In the Actions block of a BioNetGen input file [21], a RuleMonkey-specific command, simulate-rm, is used to initiate a simulation. This command takes the same arguments as analogous commands that invoke other simulation engines, such as DYNSTOC [14]. The output of a RuleMonkey simulation is a .info file and a .gdat file. The .info file reports metadata about a simulation run, such as the execution time. The .gdat file reports a time course for each observable quantity defined in an input file (a file with a .bngl extension). Observables are sums or weighted sums of population levels of chemical species (Eq. 3), and they are defined according to the conventions of BNGL [21]. The time points at which results are reported in the .gdat file are specified by a user using the simulate-rm command. These results are generated through evaluation of the system state at each of the time points of interest.

Results

Validation

We validated RuleMonkey by comparing simulation results against those obtained using BioNetGen [25, 29], DYNSTOC [14], and problem-specific codes [19, 28, 44]. The following models were considered (Table 1; Figs. 2, 3, 4): 1) the multisite phosphorylation model introduced by Colvin et al. [14], testcase1.bngl (see Additional file 1); 2) the TLBR (trivalent ligand-bivalent receptor) model introduced by Yang et al. [19] and considered by Colvin et al. [14] and here in Fig. 2B, testcase2a.bngl (see Additional file 2) and testcase2b.bngl (see Additional file 3); 3) a model introduced here with reaction events occurring on disparate time scales, stiff.bngl (see Additional file 4); 4) a model introduced here for interaction of a pentavalent ligand with a trivalent cell-surface receptor, pltr.bngl (see Additional file 5); 5) the model of Blinov et al. [45] for early events in epidermal growth factor receptor (EGFR) signaling, egfr net.bngl (see Additional file 6); 6) the model of Goldstein et al. [46] and Faeder et al. [47] for early events in IgE receptor (FcϵRI) signaling, fceri.bngl (see Additional file 7); and 7) the model of Nag et al. [44] for crosslinking of phosphorylated LAT molecules by intracellular Grb2-Sos1 complexes, lat.bngl (see Additional file 8). The BioNetGen input files that specify these models and RuleMonkey simulations of them are available as Additional files 12345678. They are also available at the RuleMonkey web site [40].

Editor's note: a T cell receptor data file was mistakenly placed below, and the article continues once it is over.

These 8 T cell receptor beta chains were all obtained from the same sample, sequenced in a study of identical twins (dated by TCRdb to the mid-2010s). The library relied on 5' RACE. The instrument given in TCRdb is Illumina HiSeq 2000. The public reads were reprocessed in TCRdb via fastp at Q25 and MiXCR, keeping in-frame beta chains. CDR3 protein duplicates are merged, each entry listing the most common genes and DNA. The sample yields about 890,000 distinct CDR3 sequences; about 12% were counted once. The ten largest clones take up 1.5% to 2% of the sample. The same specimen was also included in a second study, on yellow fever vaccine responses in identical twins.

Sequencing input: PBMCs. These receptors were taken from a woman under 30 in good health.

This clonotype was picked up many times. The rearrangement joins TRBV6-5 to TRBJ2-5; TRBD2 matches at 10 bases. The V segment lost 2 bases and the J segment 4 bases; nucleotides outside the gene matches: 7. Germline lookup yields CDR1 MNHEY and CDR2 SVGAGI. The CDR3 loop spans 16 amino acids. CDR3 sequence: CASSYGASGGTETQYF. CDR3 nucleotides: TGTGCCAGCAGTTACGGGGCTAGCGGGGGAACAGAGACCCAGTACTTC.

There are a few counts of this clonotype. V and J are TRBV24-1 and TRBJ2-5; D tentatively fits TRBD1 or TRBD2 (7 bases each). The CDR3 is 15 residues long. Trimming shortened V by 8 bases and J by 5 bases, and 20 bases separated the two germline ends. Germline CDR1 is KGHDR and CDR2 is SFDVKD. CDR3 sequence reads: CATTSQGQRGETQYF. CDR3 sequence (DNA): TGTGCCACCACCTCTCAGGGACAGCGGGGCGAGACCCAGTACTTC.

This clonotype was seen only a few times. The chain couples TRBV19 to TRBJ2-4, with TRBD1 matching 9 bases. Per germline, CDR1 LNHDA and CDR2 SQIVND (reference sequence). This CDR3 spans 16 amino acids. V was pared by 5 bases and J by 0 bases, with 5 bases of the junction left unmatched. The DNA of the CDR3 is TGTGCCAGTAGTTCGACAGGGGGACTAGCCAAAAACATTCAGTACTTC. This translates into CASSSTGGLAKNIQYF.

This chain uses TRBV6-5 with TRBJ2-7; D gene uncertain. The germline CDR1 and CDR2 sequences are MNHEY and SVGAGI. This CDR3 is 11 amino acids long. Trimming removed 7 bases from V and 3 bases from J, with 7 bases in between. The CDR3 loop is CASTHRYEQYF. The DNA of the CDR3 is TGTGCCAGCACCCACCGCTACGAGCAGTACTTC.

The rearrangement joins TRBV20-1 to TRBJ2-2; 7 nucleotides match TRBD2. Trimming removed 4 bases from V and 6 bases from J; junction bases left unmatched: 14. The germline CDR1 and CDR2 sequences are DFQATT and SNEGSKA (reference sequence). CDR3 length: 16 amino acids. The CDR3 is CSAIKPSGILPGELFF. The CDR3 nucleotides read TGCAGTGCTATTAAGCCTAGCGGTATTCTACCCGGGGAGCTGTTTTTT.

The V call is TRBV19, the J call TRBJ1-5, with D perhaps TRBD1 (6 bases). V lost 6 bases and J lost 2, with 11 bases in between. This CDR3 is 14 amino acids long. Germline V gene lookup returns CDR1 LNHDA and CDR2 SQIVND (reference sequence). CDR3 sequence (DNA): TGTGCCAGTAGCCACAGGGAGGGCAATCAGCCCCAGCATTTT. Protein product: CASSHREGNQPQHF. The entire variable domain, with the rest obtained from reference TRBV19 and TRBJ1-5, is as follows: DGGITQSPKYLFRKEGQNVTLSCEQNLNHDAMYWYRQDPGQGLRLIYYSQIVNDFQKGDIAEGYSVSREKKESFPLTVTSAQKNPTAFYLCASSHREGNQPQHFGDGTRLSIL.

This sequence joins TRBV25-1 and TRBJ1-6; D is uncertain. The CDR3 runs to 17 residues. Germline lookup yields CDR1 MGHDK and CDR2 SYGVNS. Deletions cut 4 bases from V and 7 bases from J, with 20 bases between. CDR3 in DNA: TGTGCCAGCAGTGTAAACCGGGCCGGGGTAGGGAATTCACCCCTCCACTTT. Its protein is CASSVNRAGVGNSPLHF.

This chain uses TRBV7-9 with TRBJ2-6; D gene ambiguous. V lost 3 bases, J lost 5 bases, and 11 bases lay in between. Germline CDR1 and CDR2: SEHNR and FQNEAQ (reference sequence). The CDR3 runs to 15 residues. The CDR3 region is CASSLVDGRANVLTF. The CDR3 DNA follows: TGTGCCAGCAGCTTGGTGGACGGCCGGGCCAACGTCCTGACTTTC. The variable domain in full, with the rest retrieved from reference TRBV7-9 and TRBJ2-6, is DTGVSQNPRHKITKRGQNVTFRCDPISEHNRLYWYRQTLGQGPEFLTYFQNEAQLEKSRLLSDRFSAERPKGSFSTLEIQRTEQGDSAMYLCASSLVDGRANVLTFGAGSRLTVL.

Table 1

Relative efficiency of RuleMonkey for benchmark problems

Bench- mark

Input file (.bngl)

Reference(s)

RuleMonkey

DYNSTOC

Problem specific code

BioNetGen

1

testcase1

[14]

1.3 × 10-5

1.6 × 10-2

N/A

3.4 × 10-5

2

testcase2b

[14, 19]

2.4 × 10-5

1.2 × 10-4

2.2 × 10-5

--

3

stiff

This study

4.6 × 10-6